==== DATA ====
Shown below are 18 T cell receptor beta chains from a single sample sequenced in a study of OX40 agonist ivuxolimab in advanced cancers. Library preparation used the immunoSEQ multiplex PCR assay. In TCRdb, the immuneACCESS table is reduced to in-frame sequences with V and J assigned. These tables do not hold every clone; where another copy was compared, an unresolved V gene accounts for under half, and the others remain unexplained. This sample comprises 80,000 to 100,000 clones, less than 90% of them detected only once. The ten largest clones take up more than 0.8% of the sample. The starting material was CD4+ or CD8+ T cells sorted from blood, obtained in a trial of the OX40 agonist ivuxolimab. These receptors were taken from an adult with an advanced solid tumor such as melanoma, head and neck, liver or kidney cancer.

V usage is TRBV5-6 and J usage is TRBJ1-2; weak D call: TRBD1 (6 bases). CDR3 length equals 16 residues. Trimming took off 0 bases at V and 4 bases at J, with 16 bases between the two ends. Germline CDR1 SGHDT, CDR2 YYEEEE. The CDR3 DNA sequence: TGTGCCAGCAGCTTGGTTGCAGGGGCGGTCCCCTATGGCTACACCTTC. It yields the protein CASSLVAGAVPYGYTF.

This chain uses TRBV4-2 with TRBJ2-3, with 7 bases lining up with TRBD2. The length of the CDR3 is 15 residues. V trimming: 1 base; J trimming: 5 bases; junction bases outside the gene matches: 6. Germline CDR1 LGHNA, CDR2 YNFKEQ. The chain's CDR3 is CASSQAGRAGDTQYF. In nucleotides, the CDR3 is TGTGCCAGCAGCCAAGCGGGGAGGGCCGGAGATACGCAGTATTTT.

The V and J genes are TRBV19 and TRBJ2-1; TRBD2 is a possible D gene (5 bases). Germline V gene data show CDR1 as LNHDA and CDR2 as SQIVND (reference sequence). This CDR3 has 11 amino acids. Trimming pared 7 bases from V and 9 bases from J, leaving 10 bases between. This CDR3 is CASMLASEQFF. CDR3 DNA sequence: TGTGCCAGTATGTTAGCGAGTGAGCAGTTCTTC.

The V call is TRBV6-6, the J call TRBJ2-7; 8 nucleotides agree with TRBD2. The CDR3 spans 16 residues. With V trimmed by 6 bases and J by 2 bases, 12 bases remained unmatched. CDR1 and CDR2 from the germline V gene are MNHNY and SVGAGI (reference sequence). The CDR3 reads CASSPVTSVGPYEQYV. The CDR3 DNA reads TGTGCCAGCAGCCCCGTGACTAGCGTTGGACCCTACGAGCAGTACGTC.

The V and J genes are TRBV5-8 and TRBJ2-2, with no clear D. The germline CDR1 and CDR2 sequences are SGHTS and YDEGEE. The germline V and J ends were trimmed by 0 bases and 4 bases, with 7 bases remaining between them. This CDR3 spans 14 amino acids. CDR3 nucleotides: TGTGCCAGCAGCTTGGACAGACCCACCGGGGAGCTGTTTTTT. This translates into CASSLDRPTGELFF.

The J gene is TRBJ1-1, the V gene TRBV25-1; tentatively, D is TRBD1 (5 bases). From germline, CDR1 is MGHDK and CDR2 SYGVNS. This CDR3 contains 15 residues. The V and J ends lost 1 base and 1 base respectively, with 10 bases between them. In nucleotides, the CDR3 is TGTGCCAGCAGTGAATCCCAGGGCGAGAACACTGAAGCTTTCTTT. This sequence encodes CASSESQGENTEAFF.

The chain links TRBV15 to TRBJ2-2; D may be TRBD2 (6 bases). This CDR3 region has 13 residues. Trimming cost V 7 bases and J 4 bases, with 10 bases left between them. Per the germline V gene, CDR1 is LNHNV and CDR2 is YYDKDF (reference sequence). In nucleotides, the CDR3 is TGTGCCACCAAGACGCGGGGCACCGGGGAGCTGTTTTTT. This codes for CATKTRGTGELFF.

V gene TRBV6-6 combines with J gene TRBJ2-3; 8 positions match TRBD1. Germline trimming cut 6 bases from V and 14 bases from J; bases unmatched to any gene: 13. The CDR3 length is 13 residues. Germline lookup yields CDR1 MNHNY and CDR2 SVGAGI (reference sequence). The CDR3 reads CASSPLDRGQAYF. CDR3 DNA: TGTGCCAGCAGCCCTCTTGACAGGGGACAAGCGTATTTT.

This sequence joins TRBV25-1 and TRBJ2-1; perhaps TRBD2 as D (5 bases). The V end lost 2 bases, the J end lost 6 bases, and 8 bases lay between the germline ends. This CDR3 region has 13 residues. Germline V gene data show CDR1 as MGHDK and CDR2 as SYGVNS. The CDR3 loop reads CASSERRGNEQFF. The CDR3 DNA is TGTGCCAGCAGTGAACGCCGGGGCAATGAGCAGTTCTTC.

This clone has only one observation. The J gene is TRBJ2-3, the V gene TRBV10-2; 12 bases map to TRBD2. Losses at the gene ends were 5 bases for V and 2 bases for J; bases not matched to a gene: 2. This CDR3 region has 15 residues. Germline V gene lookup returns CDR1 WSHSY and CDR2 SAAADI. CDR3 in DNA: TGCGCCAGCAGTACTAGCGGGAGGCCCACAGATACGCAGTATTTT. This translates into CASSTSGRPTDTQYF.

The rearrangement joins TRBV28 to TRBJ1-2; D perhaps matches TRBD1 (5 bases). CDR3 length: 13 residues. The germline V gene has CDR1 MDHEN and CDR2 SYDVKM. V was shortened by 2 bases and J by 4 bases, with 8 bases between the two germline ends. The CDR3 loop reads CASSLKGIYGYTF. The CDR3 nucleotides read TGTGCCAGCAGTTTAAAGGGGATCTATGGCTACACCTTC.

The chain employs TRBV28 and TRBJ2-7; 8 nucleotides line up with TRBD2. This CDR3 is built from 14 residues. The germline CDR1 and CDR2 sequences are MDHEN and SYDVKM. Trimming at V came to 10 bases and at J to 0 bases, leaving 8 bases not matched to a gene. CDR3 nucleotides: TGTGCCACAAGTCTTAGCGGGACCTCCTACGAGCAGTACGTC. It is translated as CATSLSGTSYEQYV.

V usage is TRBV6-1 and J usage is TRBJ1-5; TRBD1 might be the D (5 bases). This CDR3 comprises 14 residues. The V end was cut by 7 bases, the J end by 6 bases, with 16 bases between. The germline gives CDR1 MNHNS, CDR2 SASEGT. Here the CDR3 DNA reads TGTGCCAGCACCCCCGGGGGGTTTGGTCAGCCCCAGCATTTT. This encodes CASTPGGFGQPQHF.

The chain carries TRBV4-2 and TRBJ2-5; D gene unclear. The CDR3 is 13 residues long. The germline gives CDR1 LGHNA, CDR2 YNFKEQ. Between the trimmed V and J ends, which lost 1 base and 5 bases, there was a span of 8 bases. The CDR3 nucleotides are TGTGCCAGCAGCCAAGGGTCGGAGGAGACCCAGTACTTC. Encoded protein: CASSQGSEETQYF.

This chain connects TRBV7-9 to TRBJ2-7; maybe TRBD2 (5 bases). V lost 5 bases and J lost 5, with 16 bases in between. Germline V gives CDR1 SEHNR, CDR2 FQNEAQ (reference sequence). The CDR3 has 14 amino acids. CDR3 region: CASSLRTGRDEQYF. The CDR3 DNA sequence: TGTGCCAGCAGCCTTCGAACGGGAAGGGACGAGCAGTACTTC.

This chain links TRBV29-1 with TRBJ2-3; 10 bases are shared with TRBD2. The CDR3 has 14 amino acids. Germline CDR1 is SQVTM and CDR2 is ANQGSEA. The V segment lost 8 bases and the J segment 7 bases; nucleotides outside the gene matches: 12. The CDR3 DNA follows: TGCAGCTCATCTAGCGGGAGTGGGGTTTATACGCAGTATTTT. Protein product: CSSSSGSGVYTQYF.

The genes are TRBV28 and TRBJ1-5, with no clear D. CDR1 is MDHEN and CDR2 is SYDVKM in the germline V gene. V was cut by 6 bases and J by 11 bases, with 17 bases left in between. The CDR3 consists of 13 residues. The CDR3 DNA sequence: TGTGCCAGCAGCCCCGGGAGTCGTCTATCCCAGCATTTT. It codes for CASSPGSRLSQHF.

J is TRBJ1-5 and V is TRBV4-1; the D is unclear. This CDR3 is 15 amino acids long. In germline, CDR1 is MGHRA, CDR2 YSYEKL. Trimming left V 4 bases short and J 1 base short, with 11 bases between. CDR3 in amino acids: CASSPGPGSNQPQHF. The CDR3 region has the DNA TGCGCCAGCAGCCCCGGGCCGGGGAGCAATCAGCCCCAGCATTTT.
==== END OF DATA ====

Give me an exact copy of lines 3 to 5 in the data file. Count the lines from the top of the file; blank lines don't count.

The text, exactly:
This chain uses TRBV4-2 with TRBJ2-3, with 7 bases lining up with TRBD2. The length of the CDR3 is 15 residues. V trimming: 1 base; J trimming: 5 bases; junction bases outside the gene matches: 6. Germline CDR1 LGHNA, CDR2 YNFKEQ. The chain's CDR3 is CASSQAGRAGDTQYF. In nucleotides, the CDR3 is TGTGCCAGCAGCCAAGCGGGGAGGGCCGGAGATACGCAGTATTTT.

The V and J genes are TRBV19 and TRBJ2-1; TRBD2 is a possible D gene (5 bases). Germline V gene data show CDR1 as LNHDA and CDR2 as SQIVND (reference sequence). This CDR3 has 11 amino acids. Trimming pared 7 bases from V and 9 bases from J, leaving 10 bases between. This CDR3 is CASMLASEQFF. CDR3 DNA sequence: TGTGCCAGTATGTTAGCGAGTGAGCAGTTCTTC.

The V call is TRBV6-6, the J call TRBJ2-7; 8 nucleotides agree with TRBD2. The CDR3 spans 16 residues. With V trimmed by 6 bases and J by 2 bases, 12 bases remained unmatched. CDR1 and CDR2 from the germline V gene are MNHNY and SVGAGI (reference sequence). The CDR3 reads CASSPVTSVGPYEQYV. The CDR3 DNA reads TGTGCCAGCAGCCCCGTGACTAGCGTTGGACCCTACGAGCAGTACGTC.